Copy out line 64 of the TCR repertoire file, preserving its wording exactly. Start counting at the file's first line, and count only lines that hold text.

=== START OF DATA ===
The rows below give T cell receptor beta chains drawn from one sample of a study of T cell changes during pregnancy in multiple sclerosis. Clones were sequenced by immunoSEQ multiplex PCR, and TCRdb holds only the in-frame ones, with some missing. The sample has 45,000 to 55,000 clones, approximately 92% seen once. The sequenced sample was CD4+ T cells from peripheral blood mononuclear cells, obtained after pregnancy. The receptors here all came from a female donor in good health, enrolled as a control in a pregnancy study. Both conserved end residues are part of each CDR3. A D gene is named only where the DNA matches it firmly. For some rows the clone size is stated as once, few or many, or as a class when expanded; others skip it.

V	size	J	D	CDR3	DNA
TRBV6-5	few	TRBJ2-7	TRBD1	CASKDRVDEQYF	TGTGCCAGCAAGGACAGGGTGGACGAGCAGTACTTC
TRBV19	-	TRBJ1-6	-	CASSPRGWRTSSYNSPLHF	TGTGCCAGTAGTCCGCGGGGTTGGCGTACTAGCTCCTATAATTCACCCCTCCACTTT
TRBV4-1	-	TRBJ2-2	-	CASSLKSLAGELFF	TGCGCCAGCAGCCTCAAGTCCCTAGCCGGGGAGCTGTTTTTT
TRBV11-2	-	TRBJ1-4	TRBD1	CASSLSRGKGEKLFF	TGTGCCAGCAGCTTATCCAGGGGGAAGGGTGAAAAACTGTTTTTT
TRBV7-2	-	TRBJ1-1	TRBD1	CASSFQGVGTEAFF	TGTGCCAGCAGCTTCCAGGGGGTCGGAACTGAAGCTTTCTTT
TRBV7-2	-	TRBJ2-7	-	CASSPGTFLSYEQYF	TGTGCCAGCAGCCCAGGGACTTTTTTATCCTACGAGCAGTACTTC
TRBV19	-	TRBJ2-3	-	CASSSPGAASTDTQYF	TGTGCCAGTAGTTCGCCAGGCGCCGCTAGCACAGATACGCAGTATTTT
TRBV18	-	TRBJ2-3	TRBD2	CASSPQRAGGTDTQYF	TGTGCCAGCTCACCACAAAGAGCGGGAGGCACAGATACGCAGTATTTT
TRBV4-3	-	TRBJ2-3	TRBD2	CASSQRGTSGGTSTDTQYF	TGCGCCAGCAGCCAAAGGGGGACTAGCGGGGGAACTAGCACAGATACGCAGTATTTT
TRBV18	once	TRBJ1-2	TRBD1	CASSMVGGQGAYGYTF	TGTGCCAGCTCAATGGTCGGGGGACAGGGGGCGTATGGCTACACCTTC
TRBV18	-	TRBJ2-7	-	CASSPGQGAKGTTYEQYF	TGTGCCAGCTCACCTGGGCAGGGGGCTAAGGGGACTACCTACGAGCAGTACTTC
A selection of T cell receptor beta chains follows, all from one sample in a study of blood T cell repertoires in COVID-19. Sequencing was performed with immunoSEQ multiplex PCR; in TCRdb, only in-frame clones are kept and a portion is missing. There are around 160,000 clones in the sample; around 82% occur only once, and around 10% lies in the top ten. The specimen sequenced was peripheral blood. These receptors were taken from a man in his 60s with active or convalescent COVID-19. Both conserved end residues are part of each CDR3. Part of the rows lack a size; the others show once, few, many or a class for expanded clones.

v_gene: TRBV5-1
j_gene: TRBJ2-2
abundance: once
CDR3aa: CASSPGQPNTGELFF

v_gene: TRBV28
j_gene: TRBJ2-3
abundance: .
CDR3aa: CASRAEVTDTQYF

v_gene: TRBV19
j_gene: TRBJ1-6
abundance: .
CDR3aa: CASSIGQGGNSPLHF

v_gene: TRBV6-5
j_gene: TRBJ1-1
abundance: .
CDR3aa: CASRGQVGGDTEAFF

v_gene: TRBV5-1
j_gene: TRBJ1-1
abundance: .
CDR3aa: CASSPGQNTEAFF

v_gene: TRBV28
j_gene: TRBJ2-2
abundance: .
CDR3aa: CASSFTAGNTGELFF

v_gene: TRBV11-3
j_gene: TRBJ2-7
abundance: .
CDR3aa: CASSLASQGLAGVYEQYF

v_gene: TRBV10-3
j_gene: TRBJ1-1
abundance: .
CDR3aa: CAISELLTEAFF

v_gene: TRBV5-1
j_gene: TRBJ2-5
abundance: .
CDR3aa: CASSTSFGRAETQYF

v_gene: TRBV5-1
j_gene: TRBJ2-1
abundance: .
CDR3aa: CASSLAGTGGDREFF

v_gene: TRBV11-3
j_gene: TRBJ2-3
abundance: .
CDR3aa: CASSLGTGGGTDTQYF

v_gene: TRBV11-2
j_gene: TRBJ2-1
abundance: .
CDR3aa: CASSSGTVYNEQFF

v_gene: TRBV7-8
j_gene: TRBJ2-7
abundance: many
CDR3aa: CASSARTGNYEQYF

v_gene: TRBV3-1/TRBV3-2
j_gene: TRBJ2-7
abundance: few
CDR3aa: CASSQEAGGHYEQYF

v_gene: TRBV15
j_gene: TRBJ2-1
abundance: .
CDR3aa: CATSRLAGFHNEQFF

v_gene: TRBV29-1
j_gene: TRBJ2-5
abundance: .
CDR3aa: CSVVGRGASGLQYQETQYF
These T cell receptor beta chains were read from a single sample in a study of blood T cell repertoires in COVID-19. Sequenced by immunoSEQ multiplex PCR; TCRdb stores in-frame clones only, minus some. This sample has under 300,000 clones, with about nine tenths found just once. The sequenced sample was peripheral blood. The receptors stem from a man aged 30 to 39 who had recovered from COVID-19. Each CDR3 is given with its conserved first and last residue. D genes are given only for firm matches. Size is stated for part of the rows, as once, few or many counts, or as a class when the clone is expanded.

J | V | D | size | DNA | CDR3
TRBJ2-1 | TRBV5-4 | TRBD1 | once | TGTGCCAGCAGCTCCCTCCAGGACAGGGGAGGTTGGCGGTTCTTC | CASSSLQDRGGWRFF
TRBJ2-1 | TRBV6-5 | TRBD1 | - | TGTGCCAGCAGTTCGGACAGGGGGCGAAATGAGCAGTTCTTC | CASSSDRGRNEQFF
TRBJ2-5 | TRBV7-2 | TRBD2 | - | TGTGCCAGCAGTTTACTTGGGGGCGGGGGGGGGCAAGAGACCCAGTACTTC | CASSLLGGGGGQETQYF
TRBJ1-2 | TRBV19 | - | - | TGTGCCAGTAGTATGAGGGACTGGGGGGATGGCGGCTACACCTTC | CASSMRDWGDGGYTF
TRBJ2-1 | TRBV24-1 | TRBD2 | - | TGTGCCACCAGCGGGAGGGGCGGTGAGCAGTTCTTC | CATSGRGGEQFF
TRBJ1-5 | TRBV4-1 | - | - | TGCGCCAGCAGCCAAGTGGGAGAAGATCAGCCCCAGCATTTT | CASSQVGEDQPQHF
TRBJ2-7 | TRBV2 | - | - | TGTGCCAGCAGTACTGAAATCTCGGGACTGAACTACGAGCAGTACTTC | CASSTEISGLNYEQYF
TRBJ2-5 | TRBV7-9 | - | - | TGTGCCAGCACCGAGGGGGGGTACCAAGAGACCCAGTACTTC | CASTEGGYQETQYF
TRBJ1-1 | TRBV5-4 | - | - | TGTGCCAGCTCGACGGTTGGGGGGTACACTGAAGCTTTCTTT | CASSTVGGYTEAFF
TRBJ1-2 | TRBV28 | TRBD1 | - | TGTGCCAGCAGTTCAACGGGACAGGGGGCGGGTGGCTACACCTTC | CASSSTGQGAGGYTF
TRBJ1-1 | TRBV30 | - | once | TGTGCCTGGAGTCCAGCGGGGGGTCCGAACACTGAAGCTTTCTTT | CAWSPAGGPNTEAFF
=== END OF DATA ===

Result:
j_gene: TRBJ2-7